New Beginnings for Chumby?


Product designers and engineers everywhere are trying to re-envision how the commonplace things that we use everyday can be updated for a digitally-connected world. Alarm Clocks, Radios, Picture Frames, Coffee Makers — you name an existing small appliance — and somebody, somewhere is trying to stick a Wi-Fi card into it.

Chumby Industries has developed a gadget that does all of the above (except for making coffee, sadly) — the eponymously-named “Chumby” — and is also open source, allowing enthusiasts to customize its workings. And now, the company seems to be making a move to concentrate on the software side of things, licensing the platform to a wide variety of consumer electronics manufacturers.

Clearly, über-connected, totally-hackable devices like the Chumby are catnip to tech junkies like me…but will the technology “have legs” when rolled out to a mass market in items like digital picture frames and set top boxes for televisions?

What is the Current “Chumby Device”?

Right now, a “Chumby device” is the device you see above — a sort of hybrid between an internet terminal, a digital picture frame, and a bean-bag alarm clock.

In essence, it is a stripped-down Linux computer: a 350 MHz ARM controller with 64 MB SDR SDRAM running at 117 MHz bus speed and 64 MB of NAND FLASH ROM — with 802.11g Wi-Fi, Stereo 2W speakers, headphone output, microphone input, and two USB 2.0 ports (not including a third one on the main board).

However unlike most Linux computers, a Chumby is designed in a way that encourages people to pick it up and play with it. It has a 320×240 3.5″ touchscreen, a sensor to pick up when you squeeze the Chumby, and 3-axis Accelerometer to detect the Chumby’s movement.

As of right now, there are around 1,200 widgets available for free download on the Chumby website. Content ranges from a variety of designs for a clock (“skins”), website feeds, useful news, weather, and information… to widgets that are really nothing more than advertisements or tutorials on using the Chumby.  Thankfully, the Chumby device also has the ability to stream music and data via its Flash Lite widgets.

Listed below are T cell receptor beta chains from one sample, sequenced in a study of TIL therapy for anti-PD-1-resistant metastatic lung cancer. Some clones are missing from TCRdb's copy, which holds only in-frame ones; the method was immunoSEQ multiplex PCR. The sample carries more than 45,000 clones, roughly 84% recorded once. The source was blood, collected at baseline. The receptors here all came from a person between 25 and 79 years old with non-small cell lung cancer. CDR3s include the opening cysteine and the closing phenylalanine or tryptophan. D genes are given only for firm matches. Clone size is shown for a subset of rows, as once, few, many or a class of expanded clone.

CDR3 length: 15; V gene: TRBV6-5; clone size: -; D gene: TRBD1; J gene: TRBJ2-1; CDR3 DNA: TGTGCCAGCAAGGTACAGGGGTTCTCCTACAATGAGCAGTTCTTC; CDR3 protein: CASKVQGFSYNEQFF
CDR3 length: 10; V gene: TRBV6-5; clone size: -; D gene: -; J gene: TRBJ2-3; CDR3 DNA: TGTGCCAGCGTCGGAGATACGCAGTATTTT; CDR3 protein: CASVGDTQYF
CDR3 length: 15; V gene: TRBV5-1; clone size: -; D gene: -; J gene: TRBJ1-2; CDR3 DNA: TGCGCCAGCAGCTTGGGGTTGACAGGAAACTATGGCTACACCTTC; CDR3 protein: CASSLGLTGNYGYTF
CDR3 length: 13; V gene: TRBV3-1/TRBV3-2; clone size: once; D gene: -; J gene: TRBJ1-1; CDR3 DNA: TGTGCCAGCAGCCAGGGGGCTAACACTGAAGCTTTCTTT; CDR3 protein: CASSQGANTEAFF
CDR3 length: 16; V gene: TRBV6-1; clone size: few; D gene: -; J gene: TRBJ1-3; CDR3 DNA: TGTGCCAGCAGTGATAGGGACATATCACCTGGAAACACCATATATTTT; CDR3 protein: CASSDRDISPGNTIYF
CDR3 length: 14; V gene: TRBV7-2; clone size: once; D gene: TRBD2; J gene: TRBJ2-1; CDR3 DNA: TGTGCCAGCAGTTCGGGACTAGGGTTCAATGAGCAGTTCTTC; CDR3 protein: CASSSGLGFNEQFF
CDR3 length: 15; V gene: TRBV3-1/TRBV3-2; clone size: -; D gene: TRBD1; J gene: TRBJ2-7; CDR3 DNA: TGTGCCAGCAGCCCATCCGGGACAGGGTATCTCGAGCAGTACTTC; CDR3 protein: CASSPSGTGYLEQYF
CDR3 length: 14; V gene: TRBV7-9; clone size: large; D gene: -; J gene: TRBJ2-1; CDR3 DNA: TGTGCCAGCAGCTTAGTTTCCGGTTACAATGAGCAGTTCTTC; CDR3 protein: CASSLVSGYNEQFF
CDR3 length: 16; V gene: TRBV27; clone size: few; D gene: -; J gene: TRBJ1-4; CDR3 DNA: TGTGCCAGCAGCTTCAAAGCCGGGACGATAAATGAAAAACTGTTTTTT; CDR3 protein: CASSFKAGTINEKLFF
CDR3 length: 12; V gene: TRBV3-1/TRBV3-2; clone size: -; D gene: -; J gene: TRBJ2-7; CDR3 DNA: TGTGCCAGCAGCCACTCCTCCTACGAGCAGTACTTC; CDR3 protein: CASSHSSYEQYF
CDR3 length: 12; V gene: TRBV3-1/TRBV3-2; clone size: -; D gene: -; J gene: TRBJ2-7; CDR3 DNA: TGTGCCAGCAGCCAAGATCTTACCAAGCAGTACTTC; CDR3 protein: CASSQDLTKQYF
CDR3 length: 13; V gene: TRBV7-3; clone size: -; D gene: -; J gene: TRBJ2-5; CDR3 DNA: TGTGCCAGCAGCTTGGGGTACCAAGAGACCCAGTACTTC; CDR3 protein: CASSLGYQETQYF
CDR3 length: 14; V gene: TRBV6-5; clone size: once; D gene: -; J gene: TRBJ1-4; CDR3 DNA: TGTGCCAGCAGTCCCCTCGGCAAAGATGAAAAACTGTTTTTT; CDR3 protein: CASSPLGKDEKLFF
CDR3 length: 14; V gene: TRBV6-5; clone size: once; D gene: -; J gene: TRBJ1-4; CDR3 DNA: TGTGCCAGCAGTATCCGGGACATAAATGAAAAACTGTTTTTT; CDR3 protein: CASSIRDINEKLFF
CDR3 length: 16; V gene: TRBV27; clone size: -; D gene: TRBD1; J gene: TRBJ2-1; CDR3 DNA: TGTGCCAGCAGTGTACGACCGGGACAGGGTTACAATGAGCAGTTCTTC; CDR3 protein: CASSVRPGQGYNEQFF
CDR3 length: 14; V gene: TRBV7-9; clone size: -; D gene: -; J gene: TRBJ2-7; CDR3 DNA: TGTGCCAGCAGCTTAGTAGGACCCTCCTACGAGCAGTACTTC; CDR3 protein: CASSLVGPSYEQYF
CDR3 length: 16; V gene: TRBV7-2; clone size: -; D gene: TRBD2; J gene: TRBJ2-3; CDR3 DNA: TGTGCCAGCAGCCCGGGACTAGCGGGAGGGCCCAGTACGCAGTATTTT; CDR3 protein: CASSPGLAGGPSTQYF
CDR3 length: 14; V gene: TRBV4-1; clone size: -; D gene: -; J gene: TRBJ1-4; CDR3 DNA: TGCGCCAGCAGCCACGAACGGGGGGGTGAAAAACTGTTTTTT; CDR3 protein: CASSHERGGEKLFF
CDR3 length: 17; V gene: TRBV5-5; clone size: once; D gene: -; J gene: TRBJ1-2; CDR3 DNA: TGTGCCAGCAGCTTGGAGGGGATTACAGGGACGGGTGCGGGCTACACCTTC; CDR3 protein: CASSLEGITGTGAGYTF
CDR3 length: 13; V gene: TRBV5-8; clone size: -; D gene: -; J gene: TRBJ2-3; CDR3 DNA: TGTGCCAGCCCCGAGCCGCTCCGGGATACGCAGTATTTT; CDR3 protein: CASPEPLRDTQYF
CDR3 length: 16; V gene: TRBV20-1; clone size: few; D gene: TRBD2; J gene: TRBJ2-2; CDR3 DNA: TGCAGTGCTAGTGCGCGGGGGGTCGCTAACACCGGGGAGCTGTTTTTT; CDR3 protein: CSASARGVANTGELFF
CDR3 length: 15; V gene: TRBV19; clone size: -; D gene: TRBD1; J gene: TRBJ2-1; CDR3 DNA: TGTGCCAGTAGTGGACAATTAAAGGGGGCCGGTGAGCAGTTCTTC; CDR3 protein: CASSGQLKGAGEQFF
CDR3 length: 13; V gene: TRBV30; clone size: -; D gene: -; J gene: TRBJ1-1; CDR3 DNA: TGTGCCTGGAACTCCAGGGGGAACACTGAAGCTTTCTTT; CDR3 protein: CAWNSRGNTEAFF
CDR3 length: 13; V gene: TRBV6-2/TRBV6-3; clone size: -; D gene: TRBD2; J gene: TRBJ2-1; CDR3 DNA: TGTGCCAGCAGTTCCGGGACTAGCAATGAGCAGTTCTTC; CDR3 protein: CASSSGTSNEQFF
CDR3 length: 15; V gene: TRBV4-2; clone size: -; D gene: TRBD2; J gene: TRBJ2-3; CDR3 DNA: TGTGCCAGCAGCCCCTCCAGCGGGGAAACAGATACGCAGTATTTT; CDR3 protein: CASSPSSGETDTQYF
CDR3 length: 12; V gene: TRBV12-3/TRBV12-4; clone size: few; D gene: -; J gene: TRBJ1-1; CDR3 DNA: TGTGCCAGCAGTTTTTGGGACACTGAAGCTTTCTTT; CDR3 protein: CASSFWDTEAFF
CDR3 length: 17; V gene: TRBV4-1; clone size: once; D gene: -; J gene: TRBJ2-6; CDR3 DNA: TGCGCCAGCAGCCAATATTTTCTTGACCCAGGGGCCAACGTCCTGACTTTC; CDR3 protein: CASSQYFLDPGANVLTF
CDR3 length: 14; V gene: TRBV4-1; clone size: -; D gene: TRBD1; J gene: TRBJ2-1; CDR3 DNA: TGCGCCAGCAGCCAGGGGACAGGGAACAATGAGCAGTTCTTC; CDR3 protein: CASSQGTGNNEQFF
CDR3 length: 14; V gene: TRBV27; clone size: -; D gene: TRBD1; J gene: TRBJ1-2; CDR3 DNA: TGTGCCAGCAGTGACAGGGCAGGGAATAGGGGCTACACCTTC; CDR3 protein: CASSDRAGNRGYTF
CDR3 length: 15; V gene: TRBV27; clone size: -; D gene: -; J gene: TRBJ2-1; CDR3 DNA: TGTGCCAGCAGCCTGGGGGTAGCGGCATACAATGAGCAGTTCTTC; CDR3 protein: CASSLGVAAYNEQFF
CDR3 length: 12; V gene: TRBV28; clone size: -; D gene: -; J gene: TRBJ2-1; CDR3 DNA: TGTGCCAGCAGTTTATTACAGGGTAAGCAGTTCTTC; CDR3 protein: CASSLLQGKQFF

Play with this “Virtual Chumby” to get the flavor (You can click on the screen to interact with it!):

What is it good for?

At its core, Chumby shines in a few contexts:

  • Alarm Clock on Steroids. I think that the current Chumby device is truly the “21st Century Alarm Clock” — it can put you to sleep with soothing ambient sounds and wake you up on a deeply-customizable schedule to everything from your favorite internet radio station to widgets with news, weather, etc.
  • Standalone Widget Player. Much of the Chumby’s “programming” is currently what I would call passive content (e.g., news, stock prices, sports scores).  But some widgets show off the device’s potential to greater advantage: Facebook and Twitter each have Chumby clients and, frankly, I think that the hardware combination of touchscreen, accelerometer, and microphone could enable enterprising developers to make some really awesome apps for the platform.
  • Media Streaming. Chumby is already a solid digital picture frame and also an excellent device for Pandora users. And when the developer community figures out how to leverage Chumby’s touchscreen to display and control other connected devices and appliances, then I think Chumby will be an especially attractive purchase for the desk or the bedside. Until the development of widgets catches up to the potential of the device, it will probably be outshined by other portable touchscreen devices such as the iPhone or iPod Touch. The iPod Touch if docked in a small stereo by the bedside would be probably a richer (albeit less squeezable) alternative — and certainly not limited to playing only Flash-Lite plug-ins.  The Chumby comes with speakers included and I was pleasantly surprised by the quality of their sound.  And, unlike the iPod Touch, I think that the Chumby’s form is better suited for certain applications (like using it as a clock or a digital picture frame, for example).
  • Speaking of iPods It can also charge and playback music from most of them. Very convenient!

Next Up — The Future of Chumby!